Perhaps I'm in the minority, but I wouldn't change it. Another manual or
another section of the manual for beginners would be a good idea.

Code generation is really quite good. Many times when I debugging I find
code that I couldn't improve on. It's certainly the best compiler I've
worked with in terms of generated code.

I work with two development environments. When I'm doing heavy editing and
writing I use a DOS window, Brief (does that date me?), and Borland make.
My current project has 13 source files excluding include files. Once I'm
happy with an edit, I move to MPLAB to do the debugging. Since I added the
paths for the include files MPLAB make works OK. Since I'm using a
PicMaster, I don't have much choice about using MPLAB. This is a 17C756
project.

The lastest version of the HiTech compiler merges well with the latest
MPLAB. It is a great improvement over previous versions. I don't know if
this is Clyde's work or Microchip's work, but Good Job!.

Regard, Jim Ham

At 11:46 PM 7/18/99 -0800, you wrote:
{Quote hidden}

Jim Ham, Porcine Associates
(650)326-2669 fax(650)326-1071
"http://www.porcine.com"

1999\07\20@095153 by kfinney

picon face
I concur with those who hold the Hi-Tech product in high regard. The single
most
valuable feature it has, I think, is its dependability, both the manual and
the compiler.

When I need to find something in the manual, it is organized in a fashion
similar
to many compiler manuals in the past that I have dealt with, so I never feel
that
I'm going to waste time looking in it for something. (rummage, rummage,
anyone wanna see
my AT&T C manual, - how about the 'yellow' book ? What's this here ? Unix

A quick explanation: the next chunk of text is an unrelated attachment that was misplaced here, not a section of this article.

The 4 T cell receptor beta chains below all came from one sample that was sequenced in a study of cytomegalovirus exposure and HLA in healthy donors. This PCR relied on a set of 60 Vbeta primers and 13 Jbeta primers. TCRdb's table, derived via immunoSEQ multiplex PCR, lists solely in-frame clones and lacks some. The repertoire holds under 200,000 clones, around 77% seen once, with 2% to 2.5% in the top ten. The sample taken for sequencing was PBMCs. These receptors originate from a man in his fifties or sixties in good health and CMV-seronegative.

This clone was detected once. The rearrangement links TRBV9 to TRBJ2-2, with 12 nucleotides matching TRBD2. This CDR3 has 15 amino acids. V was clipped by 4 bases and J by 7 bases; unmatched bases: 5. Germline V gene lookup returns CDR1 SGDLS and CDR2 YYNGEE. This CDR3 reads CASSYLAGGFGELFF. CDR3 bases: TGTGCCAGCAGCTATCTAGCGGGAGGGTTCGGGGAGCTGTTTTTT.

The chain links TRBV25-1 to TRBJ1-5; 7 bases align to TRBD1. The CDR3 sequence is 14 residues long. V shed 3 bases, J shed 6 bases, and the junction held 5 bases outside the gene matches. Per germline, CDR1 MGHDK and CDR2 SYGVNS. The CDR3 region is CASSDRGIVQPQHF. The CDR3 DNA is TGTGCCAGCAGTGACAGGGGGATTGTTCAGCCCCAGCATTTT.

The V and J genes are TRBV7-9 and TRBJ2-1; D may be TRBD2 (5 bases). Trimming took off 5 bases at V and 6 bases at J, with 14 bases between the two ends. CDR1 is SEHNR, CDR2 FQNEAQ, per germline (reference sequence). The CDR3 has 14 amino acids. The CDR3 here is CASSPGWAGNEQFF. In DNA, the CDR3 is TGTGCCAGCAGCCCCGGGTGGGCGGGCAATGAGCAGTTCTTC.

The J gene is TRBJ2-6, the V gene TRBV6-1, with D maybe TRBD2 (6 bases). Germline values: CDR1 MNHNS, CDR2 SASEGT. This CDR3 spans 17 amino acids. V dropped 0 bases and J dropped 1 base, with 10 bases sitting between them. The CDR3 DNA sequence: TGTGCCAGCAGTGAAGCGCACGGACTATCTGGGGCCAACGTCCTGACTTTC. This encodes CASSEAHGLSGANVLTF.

BSD 4.2 cc man pages !
compared to some of these, the Hi-Tech manual is golden).

The compiler is dependable, as well: few, if any, surprises in the code it
generates or what it accepts in the way of constructs (side-effect
philosophies not-withstanding....8^).

In some ways, it is amazing that a compiler for an embedded controller can
be more ANSI conforming (or compliant, or compatible, or whateverthehell it
is that I mean) than some
recent 'big-time' compilers for multi-user systems.

We use C because it saves time and still allows us to do whatever we need
to, quickly and efficiently, to manipulate a chip. Compilers like CCS with
their 'ever-so-tempting' handy features, like built-in serial routines or
I2C, can end up taking more time debugging; one never knows quite what the
compiler is doing behind the scenes unless one dives into the asm code
to check it out - well, what happens to the time-savings then ?

-----------------------------------------
Kenneth C. Finney
=========================================
Wilkes Associates, Inc.
Software Engineering - Embedded Systems
Design & Development - Project Management
=========================================
Office:  (416) 445-9224
Mobile:  (416) 453-6400
-----------------------------------------

>
>
> I find the HiTech manual organized nicely. It is _not_ a C tutorial.
> Perhaps I'm in the minority, but I wouldn't change it.
> Another manual or
> another section of the manual for beginners would be a good idea.
>
> Code generation is really quite good. Many times when I
> debugging I find
> code that I couldn't improve on. It's certainly the best
> compiler I've
> worked with in terms of generated code.
[snip]
>
> The lastest version of the HiTech compiler merges well with
> the latest
> MPLAB. It is a great improvement over previous versions. I
> don't know if
> this is Clyde's work or Microchip's work, but Good Job!.
>
> Regard, Jim Ham